I absolutely agree with the other answers declaring this to be unsurvivable. But I'm going to try and make the case it could be survivable, just because I don't think anyone has tried sufficiently hard at thinking of ways it could be done.
Firstly, everyone has assumed the planets would inevitably approach at interplanetary collision velocities. This does not have to be true! If we're going to give ourselves the best chance of surviving, then we have a bit of preparatory engineering work to do.
So, we start with the planets orbiting each other, in a binary Klemperer rosette. Then, we induce the collision by gradually slowing them down, so that they gradually approach each other, until they just touch - still orbiting around their barycenter. Their relative velocity at impact is zero.
To minimize disruption at the area of impact, they'd have to be tidally locked, too, so their surfaces don't scrape across each other.
Exactly how to reduce their orbital velocities with such finesse is unspecified. Perhaps you can paint one half of the planet white and the other black, then wait a long time? There are fictional precedents of such planetary engineering feats, but they involved a reaction-less, inertia-less drive.
Without any orbital velocity, the planets would messily coalesce, churning crusts and mantles and cores, ejecting huge chunks into space to rain down afterwards, shedding every last whisp of oceans and atmosphere.
But with the orbital velocity, that can't happen. The planets remain suspended, each looming across half a sky. They won't remain the same shape of oblate spheroid as they originally were, of course. They'll flex and buckle, thrusting parts of the planet clear out of the atmosphere, while other parts drown in oceans of magma, hundreds of miles deep. God's own storms as half the atmosphere slews off into space. The sloshing oceans scraping a mile-deep layer off the crust as they go. Tidal forces yawning open all the old tectonic seams, and popping a hundred new ones too, as the rocks liquify under local strain variation.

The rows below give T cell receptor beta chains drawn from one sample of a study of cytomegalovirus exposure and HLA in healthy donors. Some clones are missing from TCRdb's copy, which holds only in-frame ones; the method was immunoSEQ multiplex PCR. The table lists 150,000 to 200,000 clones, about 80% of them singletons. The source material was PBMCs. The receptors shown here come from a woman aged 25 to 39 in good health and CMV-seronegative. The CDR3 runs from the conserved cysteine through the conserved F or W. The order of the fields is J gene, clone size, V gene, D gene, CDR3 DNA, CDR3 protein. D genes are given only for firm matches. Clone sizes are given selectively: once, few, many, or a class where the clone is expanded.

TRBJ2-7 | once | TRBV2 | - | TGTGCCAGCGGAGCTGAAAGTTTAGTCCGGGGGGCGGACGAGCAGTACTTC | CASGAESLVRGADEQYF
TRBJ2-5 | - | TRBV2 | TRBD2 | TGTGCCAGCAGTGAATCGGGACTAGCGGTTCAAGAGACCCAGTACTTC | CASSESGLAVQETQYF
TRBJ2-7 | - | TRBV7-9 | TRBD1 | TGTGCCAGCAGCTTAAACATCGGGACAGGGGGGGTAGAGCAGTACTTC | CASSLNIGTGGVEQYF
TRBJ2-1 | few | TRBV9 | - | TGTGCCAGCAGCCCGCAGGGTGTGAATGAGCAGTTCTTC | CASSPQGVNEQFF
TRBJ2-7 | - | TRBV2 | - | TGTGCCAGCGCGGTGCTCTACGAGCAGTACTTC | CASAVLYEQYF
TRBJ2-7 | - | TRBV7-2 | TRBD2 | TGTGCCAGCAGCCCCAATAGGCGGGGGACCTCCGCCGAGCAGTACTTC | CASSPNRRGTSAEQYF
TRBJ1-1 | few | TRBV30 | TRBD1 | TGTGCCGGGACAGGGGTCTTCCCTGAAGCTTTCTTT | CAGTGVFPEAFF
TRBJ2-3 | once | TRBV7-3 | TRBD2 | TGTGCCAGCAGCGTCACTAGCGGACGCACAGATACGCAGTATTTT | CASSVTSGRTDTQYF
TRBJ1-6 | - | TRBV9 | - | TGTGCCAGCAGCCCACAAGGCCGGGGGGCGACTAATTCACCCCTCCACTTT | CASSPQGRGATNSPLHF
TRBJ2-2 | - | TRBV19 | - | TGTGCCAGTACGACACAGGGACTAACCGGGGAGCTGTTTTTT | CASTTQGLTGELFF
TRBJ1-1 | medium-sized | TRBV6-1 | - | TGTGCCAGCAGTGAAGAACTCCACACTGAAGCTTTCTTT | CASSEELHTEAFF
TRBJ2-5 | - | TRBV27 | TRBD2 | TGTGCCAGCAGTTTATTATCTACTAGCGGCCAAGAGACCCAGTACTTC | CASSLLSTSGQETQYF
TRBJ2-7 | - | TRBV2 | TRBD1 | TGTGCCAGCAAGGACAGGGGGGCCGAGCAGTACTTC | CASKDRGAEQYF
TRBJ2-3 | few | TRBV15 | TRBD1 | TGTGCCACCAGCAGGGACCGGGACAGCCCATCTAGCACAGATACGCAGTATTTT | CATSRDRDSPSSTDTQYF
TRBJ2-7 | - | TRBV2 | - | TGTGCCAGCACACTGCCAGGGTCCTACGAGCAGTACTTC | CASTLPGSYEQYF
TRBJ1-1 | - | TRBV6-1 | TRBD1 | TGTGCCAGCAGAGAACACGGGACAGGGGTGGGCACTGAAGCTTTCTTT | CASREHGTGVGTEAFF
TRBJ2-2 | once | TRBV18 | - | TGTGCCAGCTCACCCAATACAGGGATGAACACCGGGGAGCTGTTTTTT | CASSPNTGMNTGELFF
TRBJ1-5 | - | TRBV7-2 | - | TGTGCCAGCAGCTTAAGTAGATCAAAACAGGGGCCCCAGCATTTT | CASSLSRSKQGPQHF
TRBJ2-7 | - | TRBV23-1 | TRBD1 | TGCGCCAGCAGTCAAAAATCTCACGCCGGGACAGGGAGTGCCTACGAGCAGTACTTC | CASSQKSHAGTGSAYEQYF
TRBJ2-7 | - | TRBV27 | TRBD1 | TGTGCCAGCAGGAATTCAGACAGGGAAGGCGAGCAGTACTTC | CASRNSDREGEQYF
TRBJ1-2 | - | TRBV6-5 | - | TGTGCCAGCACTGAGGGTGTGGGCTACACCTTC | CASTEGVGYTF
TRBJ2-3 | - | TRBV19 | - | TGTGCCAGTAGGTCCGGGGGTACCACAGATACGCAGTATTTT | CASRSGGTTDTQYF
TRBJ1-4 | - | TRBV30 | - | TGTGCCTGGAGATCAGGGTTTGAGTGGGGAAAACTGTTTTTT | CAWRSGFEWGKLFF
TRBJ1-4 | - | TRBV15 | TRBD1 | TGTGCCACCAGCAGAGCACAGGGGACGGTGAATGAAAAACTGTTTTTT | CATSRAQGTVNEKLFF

And yet... somehow, the result is kind of stable. Not geologically, maybe. But for hours, or maybe years, they remain, a curious whirling hourglass of two kissing spheres. Long enough for someone who somehow predicted which small patch of crust would remain intact, to stand on it, in a space-suit, in a bunker, and say "I survived the event", before getting picked up and flown the heck out of dodge. Just before the 500 mile wave of ferociously radioactive liquid iron spurts out from the core, taking everything in its path. Who can say?
I'd originally planned to speculate about thousands of survival capsules spread around the planet, each equipped with miraculous ways of deriving power, and oxygen and water and... crap, what are they going to do for food? No, that's not going to work. Long term survival is, I concede, impossible.
Update: I concede the idea from other answers that, unless the planets were made of something unbelievably strong, tidal forces as they approached would flex and destroy their spherical shapes, generating tremendous heat, and tearing apart the planets into giant smears of molten rock. This would happen long before the planet surfaces could touch. So this answer is a nice poetic idea, but I don't believe it could happen after all.